Teens today have almost become cave dwellers, spending less time outside than ever before, and as a result, many have a hard time falling asleep at night.
"These morning-light-deprived teenagers are going to bed later, getting less sleep and possibly under-performing on standardized tests. We are starting to call this the 'teenage night owl syndrome,'" says Mariana Figueiro, Ph.D., in a Feb. 16, 2010, press release for her study.
Delayed melatonin production could be due to teens playing computer games or watching television long into the wee hours. Both activities expose teens to bright light, which tells the brain to hold off on releasing melatonin.
The hormonal flux of puberty, which postpones the body’s nightly release of the sleep hormone, could also be a factor. While teens sleep, their bodies release a critical hormone involved in growth spurts. As a result, they need more slumber than children and adults -- yet they often get less.
The timing and exposure to colors across the light spectrum can affect sleep patterns. As a result, because high-schoolers usually go to school while it’s still dark out, this cycle disrupts their circadian rhythm -- the Earth’s natural 24-hour light/dark cycle, explains Dr. Figueiro.
In Figueiro's study, researchers found that eighth-graders who wore special glasses to prevent short-wavelength (blue) morning light from reaching their eyes experienced a 30-minute delay in sleep onset by the end of the five-day study. "If you remove blue light in the morning, it delays the onset of melatonin, the hormone that indicates to the body when it's nighttime," explains Dr. Figueiro. "Our study shows melatonin onset was delayed by about six minutes each day the teens were restricted from blue light. Sleep onset typically occurs about two hours after melatonin onset."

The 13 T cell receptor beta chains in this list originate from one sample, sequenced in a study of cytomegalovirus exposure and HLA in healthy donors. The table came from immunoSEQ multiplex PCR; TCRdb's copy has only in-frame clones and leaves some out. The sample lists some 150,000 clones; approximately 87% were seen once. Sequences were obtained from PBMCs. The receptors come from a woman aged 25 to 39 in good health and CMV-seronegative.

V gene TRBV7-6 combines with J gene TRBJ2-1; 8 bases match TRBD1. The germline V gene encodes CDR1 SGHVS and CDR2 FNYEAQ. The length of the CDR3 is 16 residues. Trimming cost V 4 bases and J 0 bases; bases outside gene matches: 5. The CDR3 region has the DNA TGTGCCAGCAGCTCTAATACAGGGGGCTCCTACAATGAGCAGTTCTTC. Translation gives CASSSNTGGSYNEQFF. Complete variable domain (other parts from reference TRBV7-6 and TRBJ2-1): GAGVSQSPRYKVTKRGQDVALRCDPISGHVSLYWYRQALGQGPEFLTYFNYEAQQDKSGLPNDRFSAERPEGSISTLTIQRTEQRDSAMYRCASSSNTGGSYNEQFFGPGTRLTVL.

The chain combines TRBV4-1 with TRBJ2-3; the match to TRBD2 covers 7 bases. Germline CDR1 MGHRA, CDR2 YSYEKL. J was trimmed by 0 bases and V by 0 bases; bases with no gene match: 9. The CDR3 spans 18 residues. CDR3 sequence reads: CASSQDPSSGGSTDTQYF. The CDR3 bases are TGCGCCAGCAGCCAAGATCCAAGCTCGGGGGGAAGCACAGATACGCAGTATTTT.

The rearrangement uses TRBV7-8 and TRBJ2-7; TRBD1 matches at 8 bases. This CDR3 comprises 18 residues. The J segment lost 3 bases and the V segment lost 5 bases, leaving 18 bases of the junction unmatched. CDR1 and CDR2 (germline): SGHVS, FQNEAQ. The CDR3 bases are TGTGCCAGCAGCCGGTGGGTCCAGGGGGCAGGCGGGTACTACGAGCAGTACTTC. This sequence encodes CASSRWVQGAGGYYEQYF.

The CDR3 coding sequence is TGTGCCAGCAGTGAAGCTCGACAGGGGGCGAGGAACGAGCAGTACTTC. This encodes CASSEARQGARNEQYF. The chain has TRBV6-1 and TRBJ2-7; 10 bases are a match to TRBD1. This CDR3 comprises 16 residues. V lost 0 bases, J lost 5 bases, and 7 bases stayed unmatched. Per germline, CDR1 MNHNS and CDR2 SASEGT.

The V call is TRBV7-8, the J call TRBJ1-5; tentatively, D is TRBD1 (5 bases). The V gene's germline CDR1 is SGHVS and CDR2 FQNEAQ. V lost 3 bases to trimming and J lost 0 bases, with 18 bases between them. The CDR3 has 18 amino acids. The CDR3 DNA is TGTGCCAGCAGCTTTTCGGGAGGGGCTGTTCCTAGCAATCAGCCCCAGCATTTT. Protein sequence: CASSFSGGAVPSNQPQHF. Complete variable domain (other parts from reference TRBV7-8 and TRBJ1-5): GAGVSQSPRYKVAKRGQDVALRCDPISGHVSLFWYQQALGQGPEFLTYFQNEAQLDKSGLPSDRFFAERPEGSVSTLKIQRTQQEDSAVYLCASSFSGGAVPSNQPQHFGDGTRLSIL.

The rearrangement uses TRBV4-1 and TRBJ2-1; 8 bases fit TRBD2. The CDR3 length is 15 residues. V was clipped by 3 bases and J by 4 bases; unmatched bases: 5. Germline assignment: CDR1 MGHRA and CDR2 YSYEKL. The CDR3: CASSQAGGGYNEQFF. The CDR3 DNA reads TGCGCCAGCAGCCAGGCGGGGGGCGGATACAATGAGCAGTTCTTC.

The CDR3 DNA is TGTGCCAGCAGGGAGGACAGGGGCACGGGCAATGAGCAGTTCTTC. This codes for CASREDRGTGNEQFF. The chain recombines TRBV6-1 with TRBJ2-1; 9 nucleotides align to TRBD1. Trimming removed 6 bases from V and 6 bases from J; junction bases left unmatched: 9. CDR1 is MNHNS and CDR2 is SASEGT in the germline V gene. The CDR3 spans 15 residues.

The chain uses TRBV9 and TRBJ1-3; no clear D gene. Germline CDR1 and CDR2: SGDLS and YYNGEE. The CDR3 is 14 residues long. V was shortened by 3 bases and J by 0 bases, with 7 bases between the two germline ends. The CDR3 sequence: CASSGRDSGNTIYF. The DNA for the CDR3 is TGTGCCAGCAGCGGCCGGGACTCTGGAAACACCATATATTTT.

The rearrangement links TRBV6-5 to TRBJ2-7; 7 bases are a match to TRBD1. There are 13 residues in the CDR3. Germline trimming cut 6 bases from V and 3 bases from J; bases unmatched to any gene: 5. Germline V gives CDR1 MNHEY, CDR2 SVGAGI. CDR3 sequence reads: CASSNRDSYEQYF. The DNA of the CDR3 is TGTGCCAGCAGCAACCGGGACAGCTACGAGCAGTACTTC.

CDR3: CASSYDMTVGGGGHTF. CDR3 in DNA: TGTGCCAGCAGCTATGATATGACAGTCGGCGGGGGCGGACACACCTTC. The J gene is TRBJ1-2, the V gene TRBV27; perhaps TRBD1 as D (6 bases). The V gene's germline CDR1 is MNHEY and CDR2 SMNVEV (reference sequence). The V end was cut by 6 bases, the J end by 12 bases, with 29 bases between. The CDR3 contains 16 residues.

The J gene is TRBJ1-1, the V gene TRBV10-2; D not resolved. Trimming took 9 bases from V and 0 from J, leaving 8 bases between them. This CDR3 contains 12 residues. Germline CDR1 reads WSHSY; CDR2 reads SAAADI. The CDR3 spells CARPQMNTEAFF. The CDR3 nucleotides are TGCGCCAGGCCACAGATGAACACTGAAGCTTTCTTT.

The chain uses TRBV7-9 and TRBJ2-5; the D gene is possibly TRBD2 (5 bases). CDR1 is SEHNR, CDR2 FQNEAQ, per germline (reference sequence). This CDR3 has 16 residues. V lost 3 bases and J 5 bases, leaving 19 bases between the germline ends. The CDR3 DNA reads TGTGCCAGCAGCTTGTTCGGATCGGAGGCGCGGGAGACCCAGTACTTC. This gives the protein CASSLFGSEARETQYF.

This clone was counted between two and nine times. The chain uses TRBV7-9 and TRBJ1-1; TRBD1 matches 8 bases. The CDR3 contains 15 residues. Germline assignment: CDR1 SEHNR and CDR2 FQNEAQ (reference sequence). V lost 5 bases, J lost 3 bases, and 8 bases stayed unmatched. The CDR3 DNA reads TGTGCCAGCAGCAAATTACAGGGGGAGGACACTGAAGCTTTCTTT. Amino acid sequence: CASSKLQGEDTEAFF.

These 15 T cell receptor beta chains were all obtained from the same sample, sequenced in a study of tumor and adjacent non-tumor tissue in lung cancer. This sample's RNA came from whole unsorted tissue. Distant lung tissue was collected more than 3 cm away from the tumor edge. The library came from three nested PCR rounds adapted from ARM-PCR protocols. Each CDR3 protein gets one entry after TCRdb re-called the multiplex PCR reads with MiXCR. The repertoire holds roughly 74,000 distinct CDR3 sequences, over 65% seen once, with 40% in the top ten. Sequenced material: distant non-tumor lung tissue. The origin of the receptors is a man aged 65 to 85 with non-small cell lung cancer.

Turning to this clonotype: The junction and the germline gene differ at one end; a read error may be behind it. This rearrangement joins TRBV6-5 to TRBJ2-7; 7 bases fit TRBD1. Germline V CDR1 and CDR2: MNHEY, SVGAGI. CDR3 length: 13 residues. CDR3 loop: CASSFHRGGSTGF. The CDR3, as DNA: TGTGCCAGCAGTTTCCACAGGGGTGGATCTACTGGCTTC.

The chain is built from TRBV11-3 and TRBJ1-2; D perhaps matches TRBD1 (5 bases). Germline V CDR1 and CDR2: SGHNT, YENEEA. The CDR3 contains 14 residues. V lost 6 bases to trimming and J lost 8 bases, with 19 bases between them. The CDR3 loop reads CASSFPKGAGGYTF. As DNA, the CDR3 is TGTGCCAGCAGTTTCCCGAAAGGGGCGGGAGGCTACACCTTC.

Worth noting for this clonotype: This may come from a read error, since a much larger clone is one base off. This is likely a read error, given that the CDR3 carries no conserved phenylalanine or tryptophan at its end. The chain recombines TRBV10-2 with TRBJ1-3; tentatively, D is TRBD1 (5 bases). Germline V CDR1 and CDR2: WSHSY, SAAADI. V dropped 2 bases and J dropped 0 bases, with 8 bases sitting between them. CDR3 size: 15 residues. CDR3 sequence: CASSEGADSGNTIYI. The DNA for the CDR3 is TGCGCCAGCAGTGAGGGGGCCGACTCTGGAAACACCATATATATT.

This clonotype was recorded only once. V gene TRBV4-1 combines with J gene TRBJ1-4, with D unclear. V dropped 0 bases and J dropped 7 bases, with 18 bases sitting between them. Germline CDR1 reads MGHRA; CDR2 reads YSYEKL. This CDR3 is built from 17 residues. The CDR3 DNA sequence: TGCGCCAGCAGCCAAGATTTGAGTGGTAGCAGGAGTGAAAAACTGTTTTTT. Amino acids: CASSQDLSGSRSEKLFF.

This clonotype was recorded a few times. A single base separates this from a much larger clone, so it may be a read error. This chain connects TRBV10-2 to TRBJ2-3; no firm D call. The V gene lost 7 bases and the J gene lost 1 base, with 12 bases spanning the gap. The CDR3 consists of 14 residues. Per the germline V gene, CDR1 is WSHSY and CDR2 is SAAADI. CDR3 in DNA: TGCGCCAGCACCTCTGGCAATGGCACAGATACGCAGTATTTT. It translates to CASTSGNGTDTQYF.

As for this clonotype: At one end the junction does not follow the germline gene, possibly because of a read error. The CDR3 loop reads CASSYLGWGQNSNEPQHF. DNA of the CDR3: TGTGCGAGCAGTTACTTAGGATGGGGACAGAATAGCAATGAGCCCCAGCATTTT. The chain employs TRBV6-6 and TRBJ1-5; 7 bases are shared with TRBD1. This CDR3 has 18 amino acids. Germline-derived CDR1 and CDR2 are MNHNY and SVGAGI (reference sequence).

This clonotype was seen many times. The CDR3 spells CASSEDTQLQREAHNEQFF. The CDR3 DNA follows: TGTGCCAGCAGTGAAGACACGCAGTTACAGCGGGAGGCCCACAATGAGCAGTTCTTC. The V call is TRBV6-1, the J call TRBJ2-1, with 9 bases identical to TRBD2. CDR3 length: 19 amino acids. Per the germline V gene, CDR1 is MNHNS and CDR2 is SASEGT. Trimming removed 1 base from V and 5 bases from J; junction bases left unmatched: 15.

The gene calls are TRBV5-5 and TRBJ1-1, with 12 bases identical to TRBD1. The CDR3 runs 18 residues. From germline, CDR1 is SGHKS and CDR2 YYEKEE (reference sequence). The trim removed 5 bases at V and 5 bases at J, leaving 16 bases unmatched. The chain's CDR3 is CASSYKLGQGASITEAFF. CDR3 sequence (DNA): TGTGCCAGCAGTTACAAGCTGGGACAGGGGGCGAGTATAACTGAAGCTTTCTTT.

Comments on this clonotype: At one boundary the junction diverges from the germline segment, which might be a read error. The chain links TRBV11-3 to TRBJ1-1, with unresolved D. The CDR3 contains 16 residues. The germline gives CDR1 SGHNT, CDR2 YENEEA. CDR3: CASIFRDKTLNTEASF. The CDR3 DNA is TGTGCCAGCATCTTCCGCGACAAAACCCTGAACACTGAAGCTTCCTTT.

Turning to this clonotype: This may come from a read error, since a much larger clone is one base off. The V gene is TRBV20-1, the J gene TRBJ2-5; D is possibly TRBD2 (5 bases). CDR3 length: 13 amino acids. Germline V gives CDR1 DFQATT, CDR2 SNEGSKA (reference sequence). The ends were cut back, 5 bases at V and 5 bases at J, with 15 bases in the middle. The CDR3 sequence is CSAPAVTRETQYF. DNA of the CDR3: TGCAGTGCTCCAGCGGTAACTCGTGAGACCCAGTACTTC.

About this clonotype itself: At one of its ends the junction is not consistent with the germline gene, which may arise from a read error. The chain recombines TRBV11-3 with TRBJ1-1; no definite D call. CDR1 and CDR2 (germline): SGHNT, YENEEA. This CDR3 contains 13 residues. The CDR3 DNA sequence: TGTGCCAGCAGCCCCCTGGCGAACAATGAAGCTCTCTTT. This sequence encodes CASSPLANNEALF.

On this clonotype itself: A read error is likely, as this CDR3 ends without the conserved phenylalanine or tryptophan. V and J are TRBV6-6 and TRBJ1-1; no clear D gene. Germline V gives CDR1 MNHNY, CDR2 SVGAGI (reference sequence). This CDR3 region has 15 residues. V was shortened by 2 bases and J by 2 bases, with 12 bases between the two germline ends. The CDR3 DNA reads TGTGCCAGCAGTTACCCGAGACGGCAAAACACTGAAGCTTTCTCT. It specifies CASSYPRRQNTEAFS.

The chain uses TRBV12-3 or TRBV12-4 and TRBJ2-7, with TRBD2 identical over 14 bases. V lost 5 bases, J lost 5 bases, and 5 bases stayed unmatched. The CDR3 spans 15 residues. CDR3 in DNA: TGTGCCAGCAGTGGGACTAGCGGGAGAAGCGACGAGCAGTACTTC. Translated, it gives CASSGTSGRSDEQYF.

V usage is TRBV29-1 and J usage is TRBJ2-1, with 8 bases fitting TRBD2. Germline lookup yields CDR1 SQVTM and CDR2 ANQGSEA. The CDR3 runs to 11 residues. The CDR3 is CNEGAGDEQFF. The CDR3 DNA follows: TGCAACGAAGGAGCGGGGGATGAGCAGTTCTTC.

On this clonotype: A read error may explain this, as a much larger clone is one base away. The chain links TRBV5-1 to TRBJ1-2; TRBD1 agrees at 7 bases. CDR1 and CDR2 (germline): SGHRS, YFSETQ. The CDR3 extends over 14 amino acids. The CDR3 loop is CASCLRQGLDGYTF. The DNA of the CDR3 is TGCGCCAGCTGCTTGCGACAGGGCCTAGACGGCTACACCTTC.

While adults generally produce melatonin around 10 p.m., teenagers, according to a study cited in an online British Broadcasting Corporation (“Late Nights and Laziness.” British Broadcasting Corporation Online. Accessed May 6, 2010) began producing melatonin around 1 a.m. Whether this is in response to puberty or caused by teens' nighttime behavior, is hard to say.
The key to resetting the body’s clock is to mimic a distinct repetitive pattern of light and dark.
Using special glasses, researchers in the 2010 study were able to reset the subjects’ internal "master clock." Teens wore orange glasses at certain times to block the blue light, then were exposed to blue light and darkness at nighttime.
Adding to the sleep issues in teens is that most schools don’t have adequate electric light or daylight to stimulate the biological or circadian system that regulates body temperature, alertness, appetite, hormones and sleep patterns.
“Our findings pose two questions: ‘How will we promote exposure to morning light, and how will we design schools differently?’” says Dr. Figueiro. The findings present important implications for school design. "Delivering daylight in schools may be a simple, non-pharmacological treatment for students to help them increase sleep duration," concludes Dr. Figueiro.
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